For much of the time before modern human history, the center of people’s light and life was the humble campfire. It was a place to teach, share, connect, and give thanks. It was the hub of culture, where our ancestors gathered nightly to fight back the dark with their myths, stories, and the joy of their voices raised in song.
Stories and songs. These basic units of shared culture remain with us, even as our source of flickering light has changed.
In 2009, The Onion famously lampooned that we spent 90% of our waking hours staring at glowing rectangles. They weren’t wrong, but those “gleaming quadrangles”, as they described, weren’t ever merely about the light they generated, rather, they’ve always been about connections and the meaning they carried.
In times like these, when so many of us can feel like little islands, connecting with other people to share stories and songs takes on a special significance.
So it’s not surprising that many social networks and streaming services are reporting global spikes in member activity.
For example, on the “stories” side, nearly 16 million new people joined Netflix during the first part of the year, which was twice as many as they’d expected. Other streaming services have seen rises as well, including Disney+. And underscoring the many benefits of engaging in these libraries of ‘once-upon-a-times’, watching streaming video has quickly become the #1 leisure activity for people at home.
On the “songs” side, social singing network Smule has also seen a significant rise in new users joining in from all over the world since people began staying home. Smule is a global online community of music lovers where millions of people from all over come together each day to sing along with millions of popular songs, often with other people – and sometimes with the stars themselves- plus make new friends, cheer each other on, and simply have fun. Regardless of skill level, the thing all Smule members have in common is a love for singing, and a love for connecting with other people through the shared experience of performing songs together.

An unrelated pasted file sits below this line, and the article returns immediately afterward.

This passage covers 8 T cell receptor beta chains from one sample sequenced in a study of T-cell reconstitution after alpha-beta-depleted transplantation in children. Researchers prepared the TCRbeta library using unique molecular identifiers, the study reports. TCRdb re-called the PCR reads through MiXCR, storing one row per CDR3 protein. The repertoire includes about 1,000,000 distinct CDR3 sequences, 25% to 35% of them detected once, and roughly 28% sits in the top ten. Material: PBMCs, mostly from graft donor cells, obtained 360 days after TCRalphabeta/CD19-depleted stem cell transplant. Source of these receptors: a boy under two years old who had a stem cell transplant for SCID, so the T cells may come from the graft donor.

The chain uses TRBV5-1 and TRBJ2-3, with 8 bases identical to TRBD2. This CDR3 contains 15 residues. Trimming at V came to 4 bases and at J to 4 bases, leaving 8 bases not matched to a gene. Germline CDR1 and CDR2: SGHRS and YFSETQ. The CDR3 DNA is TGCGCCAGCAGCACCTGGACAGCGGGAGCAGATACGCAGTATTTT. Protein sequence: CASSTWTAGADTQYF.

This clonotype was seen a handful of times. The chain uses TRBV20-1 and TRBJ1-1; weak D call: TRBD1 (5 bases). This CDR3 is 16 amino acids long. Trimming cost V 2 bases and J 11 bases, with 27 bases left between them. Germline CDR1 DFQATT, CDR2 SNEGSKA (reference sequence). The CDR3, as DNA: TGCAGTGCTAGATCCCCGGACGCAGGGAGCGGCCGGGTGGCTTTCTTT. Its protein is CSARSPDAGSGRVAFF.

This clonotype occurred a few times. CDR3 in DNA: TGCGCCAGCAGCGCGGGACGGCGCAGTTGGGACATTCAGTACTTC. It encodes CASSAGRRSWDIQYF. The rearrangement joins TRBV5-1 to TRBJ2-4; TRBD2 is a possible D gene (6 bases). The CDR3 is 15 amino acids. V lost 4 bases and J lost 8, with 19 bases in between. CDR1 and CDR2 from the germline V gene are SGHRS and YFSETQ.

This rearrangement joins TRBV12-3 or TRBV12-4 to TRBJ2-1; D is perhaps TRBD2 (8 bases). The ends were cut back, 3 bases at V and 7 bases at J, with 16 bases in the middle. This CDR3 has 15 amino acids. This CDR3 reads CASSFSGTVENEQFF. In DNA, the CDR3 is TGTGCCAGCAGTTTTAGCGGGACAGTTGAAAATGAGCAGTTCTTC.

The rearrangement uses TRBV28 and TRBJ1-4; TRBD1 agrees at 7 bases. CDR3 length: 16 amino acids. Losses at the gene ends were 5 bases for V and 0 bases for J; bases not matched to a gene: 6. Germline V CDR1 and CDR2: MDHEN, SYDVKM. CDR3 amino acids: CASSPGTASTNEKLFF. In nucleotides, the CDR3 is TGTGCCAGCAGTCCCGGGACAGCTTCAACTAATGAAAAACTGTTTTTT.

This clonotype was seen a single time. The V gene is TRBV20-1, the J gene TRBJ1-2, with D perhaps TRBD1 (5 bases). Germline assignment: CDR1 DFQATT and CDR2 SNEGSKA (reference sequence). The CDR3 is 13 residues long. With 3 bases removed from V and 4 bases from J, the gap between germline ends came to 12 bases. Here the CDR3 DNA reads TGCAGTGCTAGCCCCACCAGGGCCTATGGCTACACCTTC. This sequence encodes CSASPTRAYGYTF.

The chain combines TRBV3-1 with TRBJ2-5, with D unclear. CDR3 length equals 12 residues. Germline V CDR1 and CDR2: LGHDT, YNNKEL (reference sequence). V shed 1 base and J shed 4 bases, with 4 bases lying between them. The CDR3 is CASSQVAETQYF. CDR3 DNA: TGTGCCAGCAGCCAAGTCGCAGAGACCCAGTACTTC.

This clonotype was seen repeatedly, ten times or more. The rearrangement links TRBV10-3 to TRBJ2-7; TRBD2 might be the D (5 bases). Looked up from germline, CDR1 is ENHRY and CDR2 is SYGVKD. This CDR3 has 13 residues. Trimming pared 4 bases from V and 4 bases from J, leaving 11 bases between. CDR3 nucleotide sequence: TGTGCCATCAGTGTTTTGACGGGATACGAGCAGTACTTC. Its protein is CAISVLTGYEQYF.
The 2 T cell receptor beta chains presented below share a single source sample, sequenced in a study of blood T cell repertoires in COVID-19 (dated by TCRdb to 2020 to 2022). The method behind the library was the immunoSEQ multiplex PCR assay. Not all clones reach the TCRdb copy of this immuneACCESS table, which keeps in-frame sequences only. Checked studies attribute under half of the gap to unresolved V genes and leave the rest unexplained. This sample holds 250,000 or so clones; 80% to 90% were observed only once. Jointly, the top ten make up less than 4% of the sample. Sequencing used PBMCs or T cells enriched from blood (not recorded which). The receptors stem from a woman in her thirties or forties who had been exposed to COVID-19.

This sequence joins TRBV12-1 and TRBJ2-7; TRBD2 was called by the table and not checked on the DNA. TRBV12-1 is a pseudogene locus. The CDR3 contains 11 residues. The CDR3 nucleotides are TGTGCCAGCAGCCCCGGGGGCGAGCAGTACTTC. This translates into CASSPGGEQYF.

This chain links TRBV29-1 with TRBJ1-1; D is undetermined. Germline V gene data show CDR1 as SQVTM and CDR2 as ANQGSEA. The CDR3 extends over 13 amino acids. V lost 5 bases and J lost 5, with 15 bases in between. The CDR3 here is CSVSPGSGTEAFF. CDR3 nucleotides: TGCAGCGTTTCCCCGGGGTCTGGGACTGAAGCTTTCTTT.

Playing with the Smule app lies somewhere between SnapChat and YouTube, mashed up with an automated sound and video recording and effects studio. People can sing or record songs on video with new friends, karaoke by themselves, or acapella with others. Members of Smule communities include people from all walks of life, including real-life superstars, such as Lewis Capaldi, who upload recorded versions of their top hits for other members to sing along with and repost to the network and other social media platforms. Fans can even sing along with Disney characters like Moana to the hits from popular Disney films.
Thousands of independent singing communities and teams have sprung up around the world, using Smule as the platform to showcase their singalongs.
One such community, Apex Team, is a group of 46 young, talented and dynamic voices from all parts of the world who came together as a virtual choir that inspires online audiences with their enjoyable musical performances. Apex produces more than a hundred group collaborations a year, and most recently, a phenomenal performance of Fight Song, by Rachel Platten and Dave Bassett – edited into a “Thank You” to front line professionals in the fight against COVID-19.
Back to the historical notion of giving thanks.
So, what are the lessons in all this? What’s the advice from our modern storytellers and singers? And what was the message from our ancestors? Is it that we’re not so different from them, or each other, after all? That we’re still people? Still communities? Or is it that we might want to sing a little more? That we need to reach out to those around us – even if the definition of “around” might now include the other side of the world? Or that it’s important to let others know how important they are to us? The answers are probably as varied as people, and the communities they create.
Over untold millennia, some things have changed. For the average person, it used to be that there was only one light they could gather around; now, there are billions. And they’re made of us.
Meanwhile, other things remain the same. Shared light is better together, stories and songs still matter, and the darkness and silence never last.